Probiotics are all the rage, thanks to a wealth of new research suggesting that consuming "good" bacteria can aid digestion, keep you regular and boost your immune system. But probiotic foods are nothing newthey've been around for thousands of years and are a staple of traditional cuisines around the world.
And it's well worth branching out from yogurt. "Different species of bacteria flourish in different fermented foods, and they offer a spectrum of benefits," explains Justin Sonnenburg, PhD, associate professor of microbiology and immunology at Stanford University and author of The Good Gut. "So it's smart to eat a variety of fermented foods." Check out this sampling of ancient probiotic powerhouses.
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A Central American cousin of sauerkraut, this fermented salsa from El Salvador usually consists of cabbage, onions and chilies, among other vegetables. It's traditionally served with pupusas (thick, handmade corn tortillas), but curtido also makes a tasty taco filling and topping for grilled chicken, fish, and rice and beans. Or you can simply give a bowl of chips a probiotic kick with fermented salsas sold by brands like Wildbrine.
Native to Russia, this fermented grain drink is traditionally made by adding yeast to brown bread that's been soaked in water. The kvass at your local health-food store is likely made from beets or carrots instead of bread. So in addition to probiotics, kvass has all the vitamins in fresh-pressed beet or carrot juice but with a fraction of the sugar, owing to its carb-hungry microbes. (For example, Zukay Beet Kvass contains just 4 grams of sugar per 6-ounce serving, while commercial beet-juice blends typically have more than twice that.) Can't handle drinking it straight? Try adding small amounts to salad dressing or using it in no-cook recipes (cooking kills the good bugs) in place of vinegar.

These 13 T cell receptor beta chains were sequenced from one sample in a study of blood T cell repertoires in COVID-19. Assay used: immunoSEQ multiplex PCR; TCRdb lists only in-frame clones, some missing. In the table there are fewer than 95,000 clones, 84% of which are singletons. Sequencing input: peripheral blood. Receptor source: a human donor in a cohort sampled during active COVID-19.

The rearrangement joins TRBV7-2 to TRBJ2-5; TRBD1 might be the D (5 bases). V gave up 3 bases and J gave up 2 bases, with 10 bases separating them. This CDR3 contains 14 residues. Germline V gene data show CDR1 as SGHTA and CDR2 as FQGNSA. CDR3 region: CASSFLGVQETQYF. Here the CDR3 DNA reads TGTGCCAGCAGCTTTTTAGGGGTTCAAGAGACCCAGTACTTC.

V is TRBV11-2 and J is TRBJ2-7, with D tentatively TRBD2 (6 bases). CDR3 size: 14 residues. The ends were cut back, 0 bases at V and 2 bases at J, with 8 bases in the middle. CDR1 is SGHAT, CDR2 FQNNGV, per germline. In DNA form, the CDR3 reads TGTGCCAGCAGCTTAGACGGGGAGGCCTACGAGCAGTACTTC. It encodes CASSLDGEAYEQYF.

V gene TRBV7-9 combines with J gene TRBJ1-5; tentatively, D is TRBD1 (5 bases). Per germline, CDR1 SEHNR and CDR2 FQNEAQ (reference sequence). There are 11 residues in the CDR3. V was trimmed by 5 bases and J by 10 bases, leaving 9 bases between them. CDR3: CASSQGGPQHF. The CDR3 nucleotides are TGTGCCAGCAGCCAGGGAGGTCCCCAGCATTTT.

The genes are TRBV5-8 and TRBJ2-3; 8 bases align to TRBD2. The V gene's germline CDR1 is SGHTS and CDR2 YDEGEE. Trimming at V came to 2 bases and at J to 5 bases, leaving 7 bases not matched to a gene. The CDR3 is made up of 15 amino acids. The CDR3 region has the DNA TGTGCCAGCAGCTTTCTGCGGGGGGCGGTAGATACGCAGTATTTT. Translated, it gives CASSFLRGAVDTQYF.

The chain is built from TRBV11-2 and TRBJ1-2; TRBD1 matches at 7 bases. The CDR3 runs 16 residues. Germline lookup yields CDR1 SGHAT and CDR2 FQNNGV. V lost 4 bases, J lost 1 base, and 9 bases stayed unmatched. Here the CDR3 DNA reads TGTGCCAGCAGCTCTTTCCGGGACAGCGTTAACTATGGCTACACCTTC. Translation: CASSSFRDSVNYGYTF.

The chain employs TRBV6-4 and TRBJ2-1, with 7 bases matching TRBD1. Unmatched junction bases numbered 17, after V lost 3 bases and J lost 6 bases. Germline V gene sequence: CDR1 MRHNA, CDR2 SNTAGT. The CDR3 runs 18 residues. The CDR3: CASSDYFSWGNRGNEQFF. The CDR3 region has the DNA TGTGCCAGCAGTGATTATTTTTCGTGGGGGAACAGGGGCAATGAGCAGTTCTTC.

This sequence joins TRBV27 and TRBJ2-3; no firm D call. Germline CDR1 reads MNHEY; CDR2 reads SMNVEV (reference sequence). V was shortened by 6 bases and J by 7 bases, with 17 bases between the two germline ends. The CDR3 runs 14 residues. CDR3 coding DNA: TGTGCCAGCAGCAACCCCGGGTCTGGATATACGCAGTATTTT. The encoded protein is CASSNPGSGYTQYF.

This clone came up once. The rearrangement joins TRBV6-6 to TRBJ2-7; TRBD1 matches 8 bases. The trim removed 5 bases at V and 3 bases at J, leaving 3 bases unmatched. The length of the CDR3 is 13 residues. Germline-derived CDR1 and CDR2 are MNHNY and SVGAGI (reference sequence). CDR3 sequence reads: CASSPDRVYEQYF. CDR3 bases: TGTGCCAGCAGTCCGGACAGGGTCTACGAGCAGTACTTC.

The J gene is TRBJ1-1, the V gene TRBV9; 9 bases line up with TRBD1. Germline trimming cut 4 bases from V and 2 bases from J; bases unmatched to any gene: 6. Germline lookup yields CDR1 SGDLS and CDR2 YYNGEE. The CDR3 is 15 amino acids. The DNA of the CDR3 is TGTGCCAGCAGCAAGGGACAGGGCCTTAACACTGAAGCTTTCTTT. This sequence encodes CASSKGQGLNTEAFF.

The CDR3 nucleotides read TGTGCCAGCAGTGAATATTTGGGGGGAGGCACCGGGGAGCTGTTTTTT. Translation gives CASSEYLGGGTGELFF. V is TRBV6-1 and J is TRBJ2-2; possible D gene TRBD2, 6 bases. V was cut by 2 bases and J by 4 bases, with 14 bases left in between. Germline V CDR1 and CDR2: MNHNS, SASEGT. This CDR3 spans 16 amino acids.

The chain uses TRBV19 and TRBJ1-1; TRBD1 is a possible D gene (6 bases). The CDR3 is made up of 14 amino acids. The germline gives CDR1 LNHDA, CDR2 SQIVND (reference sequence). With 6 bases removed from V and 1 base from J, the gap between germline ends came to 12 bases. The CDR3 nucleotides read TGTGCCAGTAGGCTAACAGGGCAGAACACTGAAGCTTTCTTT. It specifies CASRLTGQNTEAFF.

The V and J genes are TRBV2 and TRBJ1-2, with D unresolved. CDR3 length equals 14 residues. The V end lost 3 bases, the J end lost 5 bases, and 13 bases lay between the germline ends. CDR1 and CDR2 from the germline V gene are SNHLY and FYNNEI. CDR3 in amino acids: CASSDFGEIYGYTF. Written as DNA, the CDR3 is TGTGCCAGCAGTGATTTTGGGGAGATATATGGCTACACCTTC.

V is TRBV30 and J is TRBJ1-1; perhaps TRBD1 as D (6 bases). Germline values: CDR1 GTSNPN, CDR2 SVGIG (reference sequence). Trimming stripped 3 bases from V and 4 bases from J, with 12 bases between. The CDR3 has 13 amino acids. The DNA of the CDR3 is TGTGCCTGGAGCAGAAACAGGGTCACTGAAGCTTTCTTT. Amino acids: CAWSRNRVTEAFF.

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One more reason to love Roquefort and Gruyère: "The same bacteria and fungi that give aged cheeses incredible flavor profiles can add great microbial diversity to your diet," Sonnenburg says. Just use caution with aged cheeses made from raw milk; while harmful bacteria may be reduced in the aging process, pregnant women and the immunocompromised should still steer clear.
In its simplest form, sauerkraut is shredded cabbage fermented in salted water. The tart condiment is packed with Lactobacillus plantarum, a powerful probiotic, which may help fight cancer and lower cholesterol. Look for raw (not pasteurized) varieties in the refrigerated section of your supermarket.
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This fermented milk beverage (originally developed in the Caucasus Mountain region of Eurasia) tastes like liquidy yogurt but contains a more diverse range of bugstypically at least 10 species (compared with yogurt's usual two to four). It's made using kefir "grains," a starter culture that often includes a type of yeast that may protect against gastrointestinal distress, as well as a bacteria thought to ease constipation and another that can help alleviate inflammatory gut disorders. If you're lactose intolerant, you might find kefir easier to digest than milk because its probiotics consume much of the problematic sugar before you drink it.